I was actually relieved to find that there is science behind this. “Research at Stanford University actively showed by using brain imagining that if you attempt to discard an item that has sentimental value, you activate the neural pathway for conflict and pain, while if you decide to keep it, it activates the pathway that reduces anxiety,” environmental psychologist Lee Chambers tells me. “We are hardwired to keep items that we attach to strong emotions and it is difficult to break those associations easily.”
Of course, some people don’t experience trauma or grief, and still find it hard to let go. And Lee says that guilt often is a factor. “We feel guilty if we let go of items we’ve received from those close to us. We think they will feel less loving towards us if we part with it, so we keep it. We also get this pang of guilt if we spend money on the item and don’t end up using it.”
Future ambitions can also stop us from letting things go. “Possessions quite often have been purchased with the desire to become something or take up something new. By letting these items go, we are consciously telling ourselves that we have failed to achieve what we promised ourselves that we would do.”
Then there are those of us who swear it’ll come in handy at some point. “Ask a serial hoarder and they will have a use for everything. But there is a big difference between something you actually need, and something that has a possible use, because in reality, almost everything has the possibility of being used. We have a tendency to overvalue an item’s potential use, without thinking of the negatives of it taking up space, collecting dust,” Lee explains. As well as that, he adds that really, our busy lives are also stopping us from having the time to sort through our stuff.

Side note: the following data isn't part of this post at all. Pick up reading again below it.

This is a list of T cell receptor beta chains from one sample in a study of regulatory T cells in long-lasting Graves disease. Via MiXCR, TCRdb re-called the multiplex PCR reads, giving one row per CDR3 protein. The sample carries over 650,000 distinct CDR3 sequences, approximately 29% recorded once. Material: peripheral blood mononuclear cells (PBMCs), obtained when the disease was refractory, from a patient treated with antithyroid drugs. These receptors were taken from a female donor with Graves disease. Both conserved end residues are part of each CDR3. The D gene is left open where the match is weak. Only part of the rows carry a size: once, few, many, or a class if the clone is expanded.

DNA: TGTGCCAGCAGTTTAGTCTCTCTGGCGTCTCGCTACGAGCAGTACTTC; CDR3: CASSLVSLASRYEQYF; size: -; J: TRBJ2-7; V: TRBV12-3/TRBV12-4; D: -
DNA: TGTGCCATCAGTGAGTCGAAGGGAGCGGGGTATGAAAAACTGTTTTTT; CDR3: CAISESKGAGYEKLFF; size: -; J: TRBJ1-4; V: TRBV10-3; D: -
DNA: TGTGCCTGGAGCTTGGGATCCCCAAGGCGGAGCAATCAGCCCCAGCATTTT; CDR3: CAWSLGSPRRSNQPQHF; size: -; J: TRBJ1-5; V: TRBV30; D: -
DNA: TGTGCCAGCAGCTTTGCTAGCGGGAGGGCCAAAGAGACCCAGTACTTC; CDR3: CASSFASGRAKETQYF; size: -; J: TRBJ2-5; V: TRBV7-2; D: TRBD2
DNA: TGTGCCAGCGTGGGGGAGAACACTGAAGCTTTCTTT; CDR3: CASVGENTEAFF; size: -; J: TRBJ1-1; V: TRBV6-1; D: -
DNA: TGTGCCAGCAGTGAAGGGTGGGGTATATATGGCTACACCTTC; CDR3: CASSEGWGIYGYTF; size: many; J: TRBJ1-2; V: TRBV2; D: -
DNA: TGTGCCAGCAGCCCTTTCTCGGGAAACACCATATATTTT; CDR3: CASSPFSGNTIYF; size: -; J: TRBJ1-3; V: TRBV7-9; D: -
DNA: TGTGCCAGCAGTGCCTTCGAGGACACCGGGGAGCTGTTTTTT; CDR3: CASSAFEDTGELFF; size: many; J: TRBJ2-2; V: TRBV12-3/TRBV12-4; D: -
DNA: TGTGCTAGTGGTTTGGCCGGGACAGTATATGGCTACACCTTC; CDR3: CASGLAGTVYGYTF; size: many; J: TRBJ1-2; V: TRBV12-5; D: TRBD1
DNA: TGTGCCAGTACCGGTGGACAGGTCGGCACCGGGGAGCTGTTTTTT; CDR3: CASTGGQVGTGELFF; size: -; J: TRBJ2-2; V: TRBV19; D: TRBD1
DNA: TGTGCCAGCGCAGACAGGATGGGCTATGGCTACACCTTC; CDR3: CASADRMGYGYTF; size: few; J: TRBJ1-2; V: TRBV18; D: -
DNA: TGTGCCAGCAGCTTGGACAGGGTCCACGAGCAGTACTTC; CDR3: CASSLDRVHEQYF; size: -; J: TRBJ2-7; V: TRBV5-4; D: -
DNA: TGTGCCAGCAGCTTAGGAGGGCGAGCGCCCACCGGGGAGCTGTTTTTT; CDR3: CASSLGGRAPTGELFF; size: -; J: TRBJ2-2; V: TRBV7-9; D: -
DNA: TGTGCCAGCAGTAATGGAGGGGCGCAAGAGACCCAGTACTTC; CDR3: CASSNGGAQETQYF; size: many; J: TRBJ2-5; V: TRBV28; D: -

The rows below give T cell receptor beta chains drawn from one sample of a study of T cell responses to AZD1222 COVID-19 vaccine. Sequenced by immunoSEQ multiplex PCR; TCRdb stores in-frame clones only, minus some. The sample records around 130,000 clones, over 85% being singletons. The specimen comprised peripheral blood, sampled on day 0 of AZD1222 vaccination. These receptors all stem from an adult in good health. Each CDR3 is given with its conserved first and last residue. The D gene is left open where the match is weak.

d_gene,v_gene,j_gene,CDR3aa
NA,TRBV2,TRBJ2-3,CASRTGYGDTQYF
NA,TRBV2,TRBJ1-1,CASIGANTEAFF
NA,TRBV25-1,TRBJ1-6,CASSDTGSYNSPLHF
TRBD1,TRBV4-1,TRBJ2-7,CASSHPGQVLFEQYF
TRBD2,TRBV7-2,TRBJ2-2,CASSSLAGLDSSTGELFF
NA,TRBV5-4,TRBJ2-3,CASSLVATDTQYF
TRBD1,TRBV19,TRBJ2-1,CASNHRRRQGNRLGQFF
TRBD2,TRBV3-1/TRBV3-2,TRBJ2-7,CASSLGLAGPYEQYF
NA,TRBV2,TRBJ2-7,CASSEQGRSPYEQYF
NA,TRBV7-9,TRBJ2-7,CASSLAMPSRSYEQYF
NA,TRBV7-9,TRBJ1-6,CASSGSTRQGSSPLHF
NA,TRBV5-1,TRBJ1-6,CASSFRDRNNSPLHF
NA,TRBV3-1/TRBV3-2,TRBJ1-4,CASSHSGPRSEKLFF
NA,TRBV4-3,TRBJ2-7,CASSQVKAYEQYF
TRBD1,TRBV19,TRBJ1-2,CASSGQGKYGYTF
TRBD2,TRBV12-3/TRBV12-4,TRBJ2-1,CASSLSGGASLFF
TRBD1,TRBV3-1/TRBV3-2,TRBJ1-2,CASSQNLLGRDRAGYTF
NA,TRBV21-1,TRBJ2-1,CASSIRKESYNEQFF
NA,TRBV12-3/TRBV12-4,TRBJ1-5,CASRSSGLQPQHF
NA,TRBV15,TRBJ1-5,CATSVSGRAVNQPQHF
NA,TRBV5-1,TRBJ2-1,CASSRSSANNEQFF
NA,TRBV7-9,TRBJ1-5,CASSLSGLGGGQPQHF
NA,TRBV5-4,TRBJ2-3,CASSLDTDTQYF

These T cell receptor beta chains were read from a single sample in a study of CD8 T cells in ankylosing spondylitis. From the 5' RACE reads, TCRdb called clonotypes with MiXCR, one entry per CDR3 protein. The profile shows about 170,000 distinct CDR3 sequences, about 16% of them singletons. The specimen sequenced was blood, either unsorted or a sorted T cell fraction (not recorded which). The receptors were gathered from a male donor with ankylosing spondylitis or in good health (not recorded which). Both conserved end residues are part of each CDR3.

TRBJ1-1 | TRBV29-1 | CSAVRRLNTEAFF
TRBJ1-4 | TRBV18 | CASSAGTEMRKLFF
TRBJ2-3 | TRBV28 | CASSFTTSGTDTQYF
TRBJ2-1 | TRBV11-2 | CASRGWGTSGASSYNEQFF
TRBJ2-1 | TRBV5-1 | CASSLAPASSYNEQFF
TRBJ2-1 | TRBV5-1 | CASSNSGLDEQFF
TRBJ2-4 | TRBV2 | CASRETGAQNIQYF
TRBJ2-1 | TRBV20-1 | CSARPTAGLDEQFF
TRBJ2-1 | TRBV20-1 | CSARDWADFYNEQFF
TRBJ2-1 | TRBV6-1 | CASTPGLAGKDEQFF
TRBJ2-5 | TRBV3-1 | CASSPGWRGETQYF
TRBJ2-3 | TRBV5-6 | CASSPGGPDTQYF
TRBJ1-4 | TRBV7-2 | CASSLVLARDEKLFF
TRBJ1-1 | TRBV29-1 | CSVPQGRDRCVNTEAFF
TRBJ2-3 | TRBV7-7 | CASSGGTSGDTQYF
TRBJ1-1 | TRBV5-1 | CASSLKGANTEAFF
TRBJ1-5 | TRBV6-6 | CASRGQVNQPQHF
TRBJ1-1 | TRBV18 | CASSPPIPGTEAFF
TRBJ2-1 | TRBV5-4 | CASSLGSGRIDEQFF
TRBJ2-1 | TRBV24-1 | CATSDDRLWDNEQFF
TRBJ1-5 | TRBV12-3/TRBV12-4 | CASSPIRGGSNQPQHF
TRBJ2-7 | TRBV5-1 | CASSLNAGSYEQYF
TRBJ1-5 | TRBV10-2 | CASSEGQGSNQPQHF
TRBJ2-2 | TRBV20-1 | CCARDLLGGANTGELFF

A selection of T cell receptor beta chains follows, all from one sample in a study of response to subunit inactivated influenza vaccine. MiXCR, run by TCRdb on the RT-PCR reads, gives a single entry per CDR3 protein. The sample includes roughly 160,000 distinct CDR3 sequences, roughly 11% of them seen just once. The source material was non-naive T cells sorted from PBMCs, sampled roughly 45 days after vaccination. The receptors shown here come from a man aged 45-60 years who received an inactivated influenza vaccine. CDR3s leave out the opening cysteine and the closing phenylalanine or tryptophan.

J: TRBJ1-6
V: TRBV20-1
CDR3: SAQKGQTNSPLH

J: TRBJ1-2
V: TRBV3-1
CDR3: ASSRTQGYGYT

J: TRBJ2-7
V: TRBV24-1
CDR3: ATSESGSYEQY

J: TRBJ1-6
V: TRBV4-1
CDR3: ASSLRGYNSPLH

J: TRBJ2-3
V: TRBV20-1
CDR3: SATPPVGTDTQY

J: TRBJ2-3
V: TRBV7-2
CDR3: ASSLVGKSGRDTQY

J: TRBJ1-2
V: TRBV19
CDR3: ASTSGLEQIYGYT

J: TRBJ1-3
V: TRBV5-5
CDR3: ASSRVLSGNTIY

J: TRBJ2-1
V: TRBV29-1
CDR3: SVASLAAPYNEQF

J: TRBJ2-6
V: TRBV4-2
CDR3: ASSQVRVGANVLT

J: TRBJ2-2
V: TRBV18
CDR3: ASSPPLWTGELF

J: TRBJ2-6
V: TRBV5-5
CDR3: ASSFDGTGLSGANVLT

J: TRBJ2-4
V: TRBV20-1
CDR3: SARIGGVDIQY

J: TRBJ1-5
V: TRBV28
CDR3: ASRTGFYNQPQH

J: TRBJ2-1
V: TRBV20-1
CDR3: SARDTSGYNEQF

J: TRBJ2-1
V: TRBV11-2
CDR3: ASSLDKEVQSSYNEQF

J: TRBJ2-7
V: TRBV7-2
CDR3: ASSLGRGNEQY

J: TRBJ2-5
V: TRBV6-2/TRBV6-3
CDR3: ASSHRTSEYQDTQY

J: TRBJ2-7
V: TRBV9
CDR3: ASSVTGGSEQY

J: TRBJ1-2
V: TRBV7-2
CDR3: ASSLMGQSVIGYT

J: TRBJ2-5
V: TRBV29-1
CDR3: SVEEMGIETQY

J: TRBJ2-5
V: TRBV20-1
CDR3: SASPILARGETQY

So for those of us wanting to let go, or who really just need the space in our house, where do you start? If it’s about sentimentality, Lee often encourages clients to take a photograph of the item, and asks them to write about it in a journal. “We then consider if you will still remember the person or event without the item, and often this enables people to let it go, as they realise it’s their memories that are the attachment, not the item itself.”
If it’s about waste or guilt, sharing is caring, says Lee. “If we give the item to someone who will use it and cherish it, that makes us feel great, because instead of focusing on our guilt, we will focus on the pleasure our item gives a fellow human being, and we feel fulfilled when we help others.”
Holding onto things because you might get to it one day isn’t ideal either: “By holding onto them, you are constantly reminding yourself of what you’re trying to be but failing at, and subconsciously, this is damaging for our self-worth.”
Your own honest, clear feeling of the present situation should be the guiding star for what you keep, and what you let go, says Lee. “This takes the emphasis away from single items, and helps you make informed decisions. The aim is to create spaces where you are most comfortable, happy and calm. I advise that everyone should keep at least a few things that have such a value that they would be happy to pass them on to someone else later on, and the attached story would live on.”
So while I might pass on the guitar I never learned to play, or throw out some clothes that don’t fit anymore, my dad’s tweed coat and Shauna’s Uggs are here to stay. And that’s okay!